As it’s been presented in bootleg form, Feast Of Friends runs approximately 38 minutes, consisting of concert footage and behind-the-scenes glimpses of the band members. The first third of the short cinéma vérité film contains offstage and onstage slices of life that were destined to be dramatically exaggerated by Oliver Stone. Just before the halfway point, the film begins to get interesting: we see three of the band members practicing in a small room, leading up to Morrison doing clownish improvisation at a piano, banging on the ivories and spouting bizarre poetry. Even when he was messing around, the Lizard King could be riveting. (During that same sequence, we hear Ray Manzarek play for a bit on the same piano, and we glimpse Robby Krieger casually singing and strumming an unplugged guitar). Next, we see a performance of “The End” which further demonstrates how Morrison could be charismatic and fascinating even while being incoherent and self-indulgent. Morrison goes off on numerous poetic tangents while the band members provide hypnotic psychedelic background instrumentation. Feast Of Friends succeeds at glorifying the Doors, but does not quite make them seem as larger-than-life as they are usually presented – which is what gives this film much of its value.

Featured songs in Feast Of Friends:

1. Strange Days
2. Wild Child
3. Moonlight Drive
4. Five To One
5. Not To Touch The Earth
6. The End


The British documentary The Doors Are Open, also filmed in 1968, was once released on DVD in the U.S. in 2002 (Geneon/Pioneer 10074). This documentary views the band as American political agitators – though it’s now almost laughable how the filmmakers were unable to convincingly portray them as such. Running approximately 55 minutes and filmed entirely in black-and-white, The Doors Are Open contains footage from a ’68 concert at the Roundhouse in London, interspersed with (mostly unrelated) images of political and social unrest from the period. In the opening narration, we are told that Jim Morrison “speaks for a generation” – much the same way Kurt Cobain was widely portrayed a quarter-century later – and that the Doors “show more clearly what they are against than what they are for”. But the film never expounds this statement. When it shows the band members being interviewed, they come across entirely as musicians, not political activists. It’s quite amusing to hear Robby Krieger say that he thought the documentary might end up not even being about the band! Regardless of the politics, the extensive concert footage is something to see. Morrison’s performance is intense throughout, but the rest of the band is equally impressive, and the camera gives plenty of face time to them as well, especially during a performance of “Hello I Love You” with Manzarek on vocals.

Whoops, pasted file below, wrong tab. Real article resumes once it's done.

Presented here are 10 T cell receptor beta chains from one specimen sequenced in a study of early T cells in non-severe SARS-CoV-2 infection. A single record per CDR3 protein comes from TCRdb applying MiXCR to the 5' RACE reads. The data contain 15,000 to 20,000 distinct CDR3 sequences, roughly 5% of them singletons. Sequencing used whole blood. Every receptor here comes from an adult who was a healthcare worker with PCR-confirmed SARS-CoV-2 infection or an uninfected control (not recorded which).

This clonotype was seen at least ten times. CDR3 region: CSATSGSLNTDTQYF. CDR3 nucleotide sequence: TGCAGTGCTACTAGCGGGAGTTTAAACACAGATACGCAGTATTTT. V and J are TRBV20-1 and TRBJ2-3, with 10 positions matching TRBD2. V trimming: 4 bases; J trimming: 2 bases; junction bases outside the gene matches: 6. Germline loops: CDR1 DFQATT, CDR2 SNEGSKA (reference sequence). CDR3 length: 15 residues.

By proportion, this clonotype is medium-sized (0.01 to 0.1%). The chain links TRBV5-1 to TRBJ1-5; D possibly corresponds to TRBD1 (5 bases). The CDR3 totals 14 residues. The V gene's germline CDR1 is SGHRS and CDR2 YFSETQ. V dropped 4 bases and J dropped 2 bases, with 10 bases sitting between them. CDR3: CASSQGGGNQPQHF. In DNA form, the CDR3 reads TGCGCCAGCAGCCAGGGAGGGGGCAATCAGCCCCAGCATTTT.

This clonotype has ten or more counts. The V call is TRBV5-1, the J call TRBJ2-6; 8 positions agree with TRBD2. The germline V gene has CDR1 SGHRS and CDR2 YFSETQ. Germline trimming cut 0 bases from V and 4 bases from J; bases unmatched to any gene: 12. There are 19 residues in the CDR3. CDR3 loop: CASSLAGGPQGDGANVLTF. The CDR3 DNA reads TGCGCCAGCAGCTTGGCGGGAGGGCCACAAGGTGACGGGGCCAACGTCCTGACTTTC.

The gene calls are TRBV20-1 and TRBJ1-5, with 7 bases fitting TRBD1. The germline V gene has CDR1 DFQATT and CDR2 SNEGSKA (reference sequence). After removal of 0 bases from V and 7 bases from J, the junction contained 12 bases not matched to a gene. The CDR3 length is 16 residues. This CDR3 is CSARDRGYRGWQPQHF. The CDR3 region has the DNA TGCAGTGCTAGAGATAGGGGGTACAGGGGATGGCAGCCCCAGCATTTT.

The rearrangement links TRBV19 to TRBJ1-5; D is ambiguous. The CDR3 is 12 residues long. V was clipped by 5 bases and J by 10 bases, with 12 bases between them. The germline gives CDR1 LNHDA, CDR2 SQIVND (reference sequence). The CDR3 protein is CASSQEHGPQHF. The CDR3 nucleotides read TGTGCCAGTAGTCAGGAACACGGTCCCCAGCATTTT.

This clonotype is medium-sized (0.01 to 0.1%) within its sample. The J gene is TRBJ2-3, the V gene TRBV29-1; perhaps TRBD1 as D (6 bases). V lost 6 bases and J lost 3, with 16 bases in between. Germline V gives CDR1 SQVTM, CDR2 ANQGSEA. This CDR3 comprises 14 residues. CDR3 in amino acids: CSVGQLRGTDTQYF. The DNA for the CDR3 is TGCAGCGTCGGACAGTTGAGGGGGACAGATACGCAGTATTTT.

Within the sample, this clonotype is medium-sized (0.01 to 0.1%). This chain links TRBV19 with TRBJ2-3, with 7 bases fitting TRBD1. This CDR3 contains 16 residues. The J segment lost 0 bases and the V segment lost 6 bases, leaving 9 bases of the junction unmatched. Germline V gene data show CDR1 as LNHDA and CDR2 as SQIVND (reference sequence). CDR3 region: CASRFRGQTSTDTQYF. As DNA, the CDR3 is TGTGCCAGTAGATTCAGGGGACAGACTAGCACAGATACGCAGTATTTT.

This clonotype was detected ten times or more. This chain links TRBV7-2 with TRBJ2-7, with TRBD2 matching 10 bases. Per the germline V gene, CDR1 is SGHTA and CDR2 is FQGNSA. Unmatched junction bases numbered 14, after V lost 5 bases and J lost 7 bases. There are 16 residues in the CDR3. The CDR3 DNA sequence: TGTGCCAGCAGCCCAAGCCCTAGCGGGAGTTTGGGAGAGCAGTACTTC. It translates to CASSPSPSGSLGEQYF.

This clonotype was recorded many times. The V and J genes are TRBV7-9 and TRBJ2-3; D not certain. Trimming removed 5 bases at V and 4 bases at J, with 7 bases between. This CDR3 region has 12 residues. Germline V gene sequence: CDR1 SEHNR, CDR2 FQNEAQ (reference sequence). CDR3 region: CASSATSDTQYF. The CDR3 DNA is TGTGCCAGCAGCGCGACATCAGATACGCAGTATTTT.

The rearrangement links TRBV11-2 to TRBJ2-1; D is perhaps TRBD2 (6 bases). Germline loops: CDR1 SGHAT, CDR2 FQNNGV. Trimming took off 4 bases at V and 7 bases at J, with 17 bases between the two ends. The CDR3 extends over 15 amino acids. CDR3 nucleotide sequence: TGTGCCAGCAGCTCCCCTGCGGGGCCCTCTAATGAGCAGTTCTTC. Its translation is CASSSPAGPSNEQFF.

Featured songs in The Doors Are Open:

1. When The Music’s Over
2. Five To One
3. Spanish Caravan
4. Hello I Love You
5. Back Door Man
6. Wake Up
7. Light My Fire
8. The Unknown Soldier


As for the “1967 performance of filmed for a Canadian TV pop-music variety show where they drop a full 10-minute version of 'The End' on a group of stunned Torontonians” referred to in the EW article above, that performance of the song was filmed at the CBS Television Studio in Toronto for a program called The Rock Scene: Like It Is. This performance is available as part of the 2002 DVD called The Doors: Soundstage Performances. Besides being interesting as an early performance by this legendary band, it builds up to a memorably intense climax around the 8:00 mark. Check out the video below.





After doing the math, I've determined that the running times for Encore and the bonus interviews on the discs will total approximately 40 minutes.